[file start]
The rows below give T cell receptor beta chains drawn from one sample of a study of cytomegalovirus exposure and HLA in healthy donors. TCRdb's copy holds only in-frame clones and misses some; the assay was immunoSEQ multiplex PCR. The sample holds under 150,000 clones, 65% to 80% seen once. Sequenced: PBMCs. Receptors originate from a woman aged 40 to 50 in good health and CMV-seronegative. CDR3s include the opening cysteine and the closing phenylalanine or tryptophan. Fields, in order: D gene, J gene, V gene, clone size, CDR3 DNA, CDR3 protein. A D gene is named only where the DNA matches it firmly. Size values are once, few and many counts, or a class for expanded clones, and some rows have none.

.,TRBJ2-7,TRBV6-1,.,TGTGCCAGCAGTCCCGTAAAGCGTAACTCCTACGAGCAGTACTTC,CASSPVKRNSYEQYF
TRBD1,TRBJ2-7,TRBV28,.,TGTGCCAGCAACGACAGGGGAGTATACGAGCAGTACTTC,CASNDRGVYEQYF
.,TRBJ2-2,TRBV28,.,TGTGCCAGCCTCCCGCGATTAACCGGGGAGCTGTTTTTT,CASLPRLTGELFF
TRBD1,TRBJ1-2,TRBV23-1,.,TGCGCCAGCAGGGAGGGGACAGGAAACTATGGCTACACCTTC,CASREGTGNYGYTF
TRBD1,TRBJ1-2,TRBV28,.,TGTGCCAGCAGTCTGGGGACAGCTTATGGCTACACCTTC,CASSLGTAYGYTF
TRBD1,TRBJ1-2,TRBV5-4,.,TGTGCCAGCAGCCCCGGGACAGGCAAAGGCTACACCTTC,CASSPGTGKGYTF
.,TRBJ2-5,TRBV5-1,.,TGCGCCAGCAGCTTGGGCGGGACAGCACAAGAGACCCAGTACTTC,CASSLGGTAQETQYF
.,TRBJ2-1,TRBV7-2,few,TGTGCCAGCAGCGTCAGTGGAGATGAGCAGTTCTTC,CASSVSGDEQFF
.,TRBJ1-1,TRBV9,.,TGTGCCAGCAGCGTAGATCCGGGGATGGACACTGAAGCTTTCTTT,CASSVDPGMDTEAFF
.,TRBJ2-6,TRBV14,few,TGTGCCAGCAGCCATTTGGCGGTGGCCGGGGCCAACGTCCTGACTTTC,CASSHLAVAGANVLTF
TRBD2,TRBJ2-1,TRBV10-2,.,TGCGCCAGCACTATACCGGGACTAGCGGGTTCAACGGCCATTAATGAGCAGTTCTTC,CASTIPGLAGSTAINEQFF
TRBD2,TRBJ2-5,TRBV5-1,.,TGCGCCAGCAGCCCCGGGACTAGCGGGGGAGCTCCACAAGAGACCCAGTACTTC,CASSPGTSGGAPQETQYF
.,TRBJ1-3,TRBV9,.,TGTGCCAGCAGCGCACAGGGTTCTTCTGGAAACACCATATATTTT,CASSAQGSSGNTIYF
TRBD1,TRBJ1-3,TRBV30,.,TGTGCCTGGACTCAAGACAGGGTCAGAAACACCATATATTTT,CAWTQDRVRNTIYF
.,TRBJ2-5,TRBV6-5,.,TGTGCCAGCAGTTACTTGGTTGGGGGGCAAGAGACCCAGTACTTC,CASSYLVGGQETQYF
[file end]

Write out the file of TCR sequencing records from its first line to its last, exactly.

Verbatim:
The rows below give T cell receptor beta chains drawn from one sample of a study of cytomegalovirus exposure and HLA in healthy donors. TCRdb's copy holds only in-frame clones and misses some; the assay was immunoSEQ multiplex PCR. The sample holds under 150,000 clones, 65% to 80% seen once. Sequenced: PBMCs. Receptors originate from a woman aged 40 to 50 in good health and CMV-seronegative. CDR3s include the opening cysteine and the closing phenylalanine or tryptophan. Fields, in order: D gene, J gene, V gene, clone size, CDR3 DNA, CDR3 protein. A D gene is named only where the DNA matches it firmly. Size values are once, few and many counts, or a class for expanded clones, and some rows have none.

.,TRBJ2-7,TRBV6-1,.,TGTGCCAGCAGTCCCGTAAAGCGTAACTCCTACGAGCAGTACTTC,CASSPVKRNSYEQYF
TRBD1,TRBJ2-7,TRBV28,.,TGTGCCAGCAACGACAGGGGAGTATACGAGCAGTACTTC,CASNDRGVYEQYF
.,TRBJ2-2,TRBV28,.,TGTGCCAGCCTCCCGCGATTAACCGGGGAGCTGTTTTTT,CASLPRLTGELFF
TRBD1,TRBJ1-2,TRBV23-1,.,TGCGCCAGCAGGGAGGGGACAGGAAACTATGGCTACACCTTC,CASREGTGNYGYTF
TRBD1,TRBJ1-2,TRBV28,.,TGTGCCAGCAGTCTGGGGACAGCTTATGGCTACACCTTC,CASSLGTAYGYTF
TRBD1,TRBJ1-2,TRBV5-4,.,TGTGCCAGCAGCCCCGGGACAGGCAAAGGCTACACCTTC,CASSPGTGKGYTF
.,TRBJ2-5,TRBV5-1,.,TGCGCCAGCAGCTTGGGCGGGACAGCACAAGAGACCCAGTACTTC,CASSLGGTAQETQYF
.,TRBJ2-1,TRBV7-2,few,TGTGCCAGCAGCGTCAGTGGAGATGAGCAGTTCTTC,CASSVSGDEQFF
.,TRBJ1-1,TRBV9,.,TGTGCCAGCAGCGTAGATCCGGGGATGGACACTGAAGCTTTCTTT,CASSVDPGMDTEAFF
.,TRBJ2-6,TRBV14,few,TGTGCCAGCAGCCATTTGGCGGTGGCCGGGGCCAACGTCCTGACTTTC,CASSHLAVAGANVLTF
TRBD2,TRBJ2-1,TRBV10-2,.,TGCGCCAGCACTATACCGGGACTAGCGGGTTCAACGGCCATTAATGAGCAGTTCTTC,CASTIPGLAGSTAINEQFF
TRBD2,TRBJ2-5,TRBV5-1,.,TGCGCCAGCAGCCCCGGGACTAGCGGGGGAGCTCCACAAGAGACCCAGTACTTC,CASSPGTSGGAPQETQYF
.,TRBJ1-3,TRBV9,.,TGTGCCAGCAGCGCACAGGGTTCTTCTGGAAACACCATATATTTT,CASSAQGSSGNTIYF
TRBD1,TRBJ1-3,TRBV30,.,TGTGCCTGGACTCAAGACAGGGTCAGAAACACCATATATTTT,CAWTQDRVRNTIYF
.,TRBJ2-5,TRBV6-5,.,TGTGCCAGCAGTTACTTGGTTGGGGGGCAAGAGACCCAGTACTTC,CASSYLVGGQETQYF